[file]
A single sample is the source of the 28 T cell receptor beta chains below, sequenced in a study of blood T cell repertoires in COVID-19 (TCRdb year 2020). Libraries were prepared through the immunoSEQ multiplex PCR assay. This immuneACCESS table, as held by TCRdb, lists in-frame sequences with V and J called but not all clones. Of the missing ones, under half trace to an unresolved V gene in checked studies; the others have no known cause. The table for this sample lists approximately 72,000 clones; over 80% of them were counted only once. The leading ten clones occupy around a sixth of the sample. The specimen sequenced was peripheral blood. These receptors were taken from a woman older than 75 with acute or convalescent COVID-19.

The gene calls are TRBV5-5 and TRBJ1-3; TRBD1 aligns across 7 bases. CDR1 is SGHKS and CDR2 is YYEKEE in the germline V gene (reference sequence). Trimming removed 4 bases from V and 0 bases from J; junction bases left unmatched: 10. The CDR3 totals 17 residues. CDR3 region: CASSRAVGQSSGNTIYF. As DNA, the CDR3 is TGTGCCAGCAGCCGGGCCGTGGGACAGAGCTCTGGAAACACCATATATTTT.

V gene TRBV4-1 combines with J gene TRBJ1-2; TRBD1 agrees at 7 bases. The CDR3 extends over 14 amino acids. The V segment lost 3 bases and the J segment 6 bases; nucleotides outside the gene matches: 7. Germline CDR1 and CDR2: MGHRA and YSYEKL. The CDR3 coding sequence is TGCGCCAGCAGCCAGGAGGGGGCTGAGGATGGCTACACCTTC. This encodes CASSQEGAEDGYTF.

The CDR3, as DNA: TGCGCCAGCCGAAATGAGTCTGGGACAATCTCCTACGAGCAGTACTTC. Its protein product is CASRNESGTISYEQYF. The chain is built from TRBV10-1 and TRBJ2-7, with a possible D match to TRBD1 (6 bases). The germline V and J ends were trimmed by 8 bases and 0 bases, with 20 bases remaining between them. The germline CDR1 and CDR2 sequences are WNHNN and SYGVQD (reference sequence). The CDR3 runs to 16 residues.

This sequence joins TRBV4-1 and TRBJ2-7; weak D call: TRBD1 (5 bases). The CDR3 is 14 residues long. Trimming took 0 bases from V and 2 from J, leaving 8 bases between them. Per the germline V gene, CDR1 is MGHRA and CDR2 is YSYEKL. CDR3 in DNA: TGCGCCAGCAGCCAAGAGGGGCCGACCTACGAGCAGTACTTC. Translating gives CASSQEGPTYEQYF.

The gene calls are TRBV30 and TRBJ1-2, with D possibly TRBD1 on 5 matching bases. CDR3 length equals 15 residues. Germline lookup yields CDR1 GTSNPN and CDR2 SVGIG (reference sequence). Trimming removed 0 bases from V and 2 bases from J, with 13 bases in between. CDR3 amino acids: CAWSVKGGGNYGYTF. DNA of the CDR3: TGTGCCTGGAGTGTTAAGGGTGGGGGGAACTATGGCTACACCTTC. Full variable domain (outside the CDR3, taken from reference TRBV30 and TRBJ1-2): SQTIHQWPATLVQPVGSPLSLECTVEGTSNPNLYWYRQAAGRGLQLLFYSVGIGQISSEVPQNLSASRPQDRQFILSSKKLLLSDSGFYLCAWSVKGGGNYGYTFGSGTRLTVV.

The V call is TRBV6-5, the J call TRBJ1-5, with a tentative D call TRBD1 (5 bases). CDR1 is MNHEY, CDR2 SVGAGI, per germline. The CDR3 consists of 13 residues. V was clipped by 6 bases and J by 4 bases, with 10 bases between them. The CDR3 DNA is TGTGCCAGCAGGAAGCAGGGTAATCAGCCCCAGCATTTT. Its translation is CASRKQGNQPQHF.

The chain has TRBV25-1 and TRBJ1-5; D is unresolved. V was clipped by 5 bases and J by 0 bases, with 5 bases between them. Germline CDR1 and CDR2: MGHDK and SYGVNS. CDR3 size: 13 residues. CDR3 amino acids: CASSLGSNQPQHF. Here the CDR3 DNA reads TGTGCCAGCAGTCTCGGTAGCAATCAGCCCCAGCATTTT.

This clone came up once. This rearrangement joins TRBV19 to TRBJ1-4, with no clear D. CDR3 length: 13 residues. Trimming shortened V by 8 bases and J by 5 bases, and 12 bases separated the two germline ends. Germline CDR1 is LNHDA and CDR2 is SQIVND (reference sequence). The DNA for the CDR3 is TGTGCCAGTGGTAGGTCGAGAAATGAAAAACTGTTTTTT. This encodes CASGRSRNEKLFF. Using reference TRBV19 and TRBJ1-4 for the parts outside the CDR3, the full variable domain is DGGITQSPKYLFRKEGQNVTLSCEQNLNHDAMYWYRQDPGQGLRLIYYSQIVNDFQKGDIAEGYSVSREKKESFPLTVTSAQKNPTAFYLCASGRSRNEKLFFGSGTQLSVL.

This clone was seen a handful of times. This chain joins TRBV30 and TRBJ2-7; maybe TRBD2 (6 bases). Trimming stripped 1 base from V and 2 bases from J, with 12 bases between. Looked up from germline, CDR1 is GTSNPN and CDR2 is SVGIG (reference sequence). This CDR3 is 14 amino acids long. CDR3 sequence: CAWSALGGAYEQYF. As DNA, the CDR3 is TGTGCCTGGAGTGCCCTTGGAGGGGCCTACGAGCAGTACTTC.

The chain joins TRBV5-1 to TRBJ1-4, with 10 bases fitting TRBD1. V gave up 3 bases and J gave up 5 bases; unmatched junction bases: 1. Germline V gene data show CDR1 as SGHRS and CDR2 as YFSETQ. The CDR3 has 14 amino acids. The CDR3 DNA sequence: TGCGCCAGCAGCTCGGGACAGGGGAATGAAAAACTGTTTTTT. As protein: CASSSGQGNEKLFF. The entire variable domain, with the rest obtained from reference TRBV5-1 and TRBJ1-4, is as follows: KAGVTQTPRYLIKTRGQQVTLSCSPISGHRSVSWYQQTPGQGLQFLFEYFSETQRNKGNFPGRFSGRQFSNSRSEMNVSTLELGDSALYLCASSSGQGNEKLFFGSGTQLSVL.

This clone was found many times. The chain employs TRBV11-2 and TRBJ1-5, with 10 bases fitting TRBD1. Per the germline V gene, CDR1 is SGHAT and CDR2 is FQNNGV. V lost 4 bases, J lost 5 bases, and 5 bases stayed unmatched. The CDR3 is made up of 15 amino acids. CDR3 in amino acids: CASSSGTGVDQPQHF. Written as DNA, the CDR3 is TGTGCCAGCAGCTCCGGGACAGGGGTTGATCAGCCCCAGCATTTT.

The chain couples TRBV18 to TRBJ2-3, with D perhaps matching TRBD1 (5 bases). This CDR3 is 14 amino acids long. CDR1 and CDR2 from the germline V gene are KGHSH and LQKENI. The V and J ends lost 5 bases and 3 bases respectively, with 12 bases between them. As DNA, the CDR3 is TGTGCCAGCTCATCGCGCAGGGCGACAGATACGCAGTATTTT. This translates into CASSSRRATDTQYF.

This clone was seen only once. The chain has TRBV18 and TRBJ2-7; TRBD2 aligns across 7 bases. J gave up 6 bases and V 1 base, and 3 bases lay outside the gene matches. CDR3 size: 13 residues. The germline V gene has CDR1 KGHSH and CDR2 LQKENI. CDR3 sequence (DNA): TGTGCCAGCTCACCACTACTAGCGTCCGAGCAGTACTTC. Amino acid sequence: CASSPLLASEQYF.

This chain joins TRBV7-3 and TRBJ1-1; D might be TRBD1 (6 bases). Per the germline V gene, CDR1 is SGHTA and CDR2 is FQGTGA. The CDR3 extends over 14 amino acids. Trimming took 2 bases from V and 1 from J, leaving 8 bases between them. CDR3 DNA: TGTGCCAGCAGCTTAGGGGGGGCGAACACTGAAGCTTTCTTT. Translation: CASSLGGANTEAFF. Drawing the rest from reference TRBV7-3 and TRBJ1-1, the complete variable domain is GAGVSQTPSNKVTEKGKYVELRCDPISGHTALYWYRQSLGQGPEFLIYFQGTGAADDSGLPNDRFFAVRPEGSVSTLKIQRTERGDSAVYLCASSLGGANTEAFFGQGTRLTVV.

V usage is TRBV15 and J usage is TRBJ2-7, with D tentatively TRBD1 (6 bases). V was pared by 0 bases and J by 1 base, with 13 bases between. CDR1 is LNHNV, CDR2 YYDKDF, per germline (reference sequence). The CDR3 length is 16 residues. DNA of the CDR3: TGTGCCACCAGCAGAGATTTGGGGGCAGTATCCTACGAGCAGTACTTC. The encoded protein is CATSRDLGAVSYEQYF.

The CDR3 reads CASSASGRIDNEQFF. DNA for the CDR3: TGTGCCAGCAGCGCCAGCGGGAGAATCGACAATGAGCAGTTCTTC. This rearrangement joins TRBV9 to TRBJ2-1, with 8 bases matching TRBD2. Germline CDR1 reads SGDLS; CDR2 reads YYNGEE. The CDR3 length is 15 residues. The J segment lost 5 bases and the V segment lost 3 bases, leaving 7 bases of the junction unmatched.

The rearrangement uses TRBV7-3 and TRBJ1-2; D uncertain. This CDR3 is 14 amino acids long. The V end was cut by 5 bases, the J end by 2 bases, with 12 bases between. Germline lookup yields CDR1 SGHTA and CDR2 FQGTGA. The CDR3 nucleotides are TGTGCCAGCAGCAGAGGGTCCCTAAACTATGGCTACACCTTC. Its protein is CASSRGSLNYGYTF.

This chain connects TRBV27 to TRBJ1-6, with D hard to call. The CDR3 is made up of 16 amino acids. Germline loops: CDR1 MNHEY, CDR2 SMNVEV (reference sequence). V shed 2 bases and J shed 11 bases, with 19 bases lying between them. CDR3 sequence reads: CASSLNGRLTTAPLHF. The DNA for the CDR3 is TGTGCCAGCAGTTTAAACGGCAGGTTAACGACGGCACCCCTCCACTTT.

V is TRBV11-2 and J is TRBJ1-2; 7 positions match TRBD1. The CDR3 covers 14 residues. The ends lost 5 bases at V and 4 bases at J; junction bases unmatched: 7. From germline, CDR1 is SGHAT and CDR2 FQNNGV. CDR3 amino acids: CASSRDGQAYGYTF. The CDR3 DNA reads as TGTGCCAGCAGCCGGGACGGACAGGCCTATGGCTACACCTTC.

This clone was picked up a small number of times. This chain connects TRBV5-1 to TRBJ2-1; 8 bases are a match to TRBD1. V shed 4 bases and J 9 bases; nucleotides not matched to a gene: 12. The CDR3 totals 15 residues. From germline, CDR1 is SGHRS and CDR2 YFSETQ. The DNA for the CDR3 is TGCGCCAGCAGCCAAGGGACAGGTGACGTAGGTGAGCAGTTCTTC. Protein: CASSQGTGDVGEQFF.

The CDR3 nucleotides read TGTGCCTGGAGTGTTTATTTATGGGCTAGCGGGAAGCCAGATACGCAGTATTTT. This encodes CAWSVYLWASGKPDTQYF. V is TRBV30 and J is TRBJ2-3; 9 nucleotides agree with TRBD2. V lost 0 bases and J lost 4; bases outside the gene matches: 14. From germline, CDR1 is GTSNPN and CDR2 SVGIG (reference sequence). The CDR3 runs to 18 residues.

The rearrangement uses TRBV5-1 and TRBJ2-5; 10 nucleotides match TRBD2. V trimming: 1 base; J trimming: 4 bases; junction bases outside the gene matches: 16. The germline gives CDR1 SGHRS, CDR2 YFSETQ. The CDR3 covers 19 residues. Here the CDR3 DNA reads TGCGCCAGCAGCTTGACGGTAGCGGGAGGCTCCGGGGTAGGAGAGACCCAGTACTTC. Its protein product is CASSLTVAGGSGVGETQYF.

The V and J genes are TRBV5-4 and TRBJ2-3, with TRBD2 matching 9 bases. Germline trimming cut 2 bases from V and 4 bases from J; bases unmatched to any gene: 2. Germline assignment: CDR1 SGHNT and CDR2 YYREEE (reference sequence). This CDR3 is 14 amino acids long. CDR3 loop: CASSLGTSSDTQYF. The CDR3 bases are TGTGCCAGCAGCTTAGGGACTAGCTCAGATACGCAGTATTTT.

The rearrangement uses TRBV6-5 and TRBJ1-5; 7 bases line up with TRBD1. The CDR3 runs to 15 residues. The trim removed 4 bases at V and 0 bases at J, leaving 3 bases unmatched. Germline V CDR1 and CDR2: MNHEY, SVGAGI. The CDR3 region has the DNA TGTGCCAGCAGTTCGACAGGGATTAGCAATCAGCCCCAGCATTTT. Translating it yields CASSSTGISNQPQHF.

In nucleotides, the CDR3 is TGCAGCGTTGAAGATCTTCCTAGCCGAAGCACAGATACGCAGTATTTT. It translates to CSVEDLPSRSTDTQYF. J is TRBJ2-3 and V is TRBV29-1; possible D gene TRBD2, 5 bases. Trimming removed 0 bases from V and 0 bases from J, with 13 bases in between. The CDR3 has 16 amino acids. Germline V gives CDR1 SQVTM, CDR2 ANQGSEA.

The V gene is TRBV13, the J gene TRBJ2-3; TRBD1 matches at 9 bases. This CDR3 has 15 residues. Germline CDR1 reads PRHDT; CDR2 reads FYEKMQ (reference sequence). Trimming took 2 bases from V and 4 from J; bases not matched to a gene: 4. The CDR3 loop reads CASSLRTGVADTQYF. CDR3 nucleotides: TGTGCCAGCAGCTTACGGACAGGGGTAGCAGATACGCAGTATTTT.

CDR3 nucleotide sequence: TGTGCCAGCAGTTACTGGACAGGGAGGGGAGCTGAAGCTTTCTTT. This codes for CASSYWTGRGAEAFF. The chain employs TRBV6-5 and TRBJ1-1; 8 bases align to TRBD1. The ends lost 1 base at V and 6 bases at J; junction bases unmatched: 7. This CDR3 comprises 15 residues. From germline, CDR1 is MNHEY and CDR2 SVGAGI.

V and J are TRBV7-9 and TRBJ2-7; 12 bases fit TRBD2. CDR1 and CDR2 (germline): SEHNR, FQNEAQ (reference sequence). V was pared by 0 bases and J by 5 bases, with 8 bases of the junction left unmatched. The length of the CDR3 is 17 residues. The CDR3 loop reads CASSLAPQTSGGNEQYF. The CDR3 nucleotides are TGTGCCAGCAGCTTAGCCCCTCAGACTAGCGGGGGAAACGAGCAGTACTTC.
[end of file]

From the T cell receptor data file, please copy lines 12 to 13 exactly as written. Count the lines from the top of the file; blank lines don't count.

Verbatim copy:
This clone was found many times. The chain employs TRBV11-2 and TRBJ1-5, with 10 bases fitting TRBD1. Per the germline V gene, CDR1 is SGHAT and CDR2 is FQNNGV. V lost 4 bases, J lost 5 bases, and 5 bases stayed unmatched. The CDR3 is made up of 15 amino acids. CDR3 in amino acids: CASSSGTGVDQPQHF. Written as DNA, the CDR3 is TGTGCCAGCAGCTCCGGGACAGGGGTTGATCAGCCCCAGCATTTT.

The chain couples TRBV18 to TRBJ2-3, with D perhaps matching TRBD1 (5 bases). This CDR3 is 14 amino acids long. CDR1 and CDR2 from the germline V gene are KGHSH and LQKENI. The V and J ends lost 5 bases and 3 bases respectively, with 12 bases between them. As DNA, the CDR3 is TGTGCCAGCTCATCGCGCAGGGCGACAGATACGCAGTATTTT. This translates into CASSSRRATDTQYF.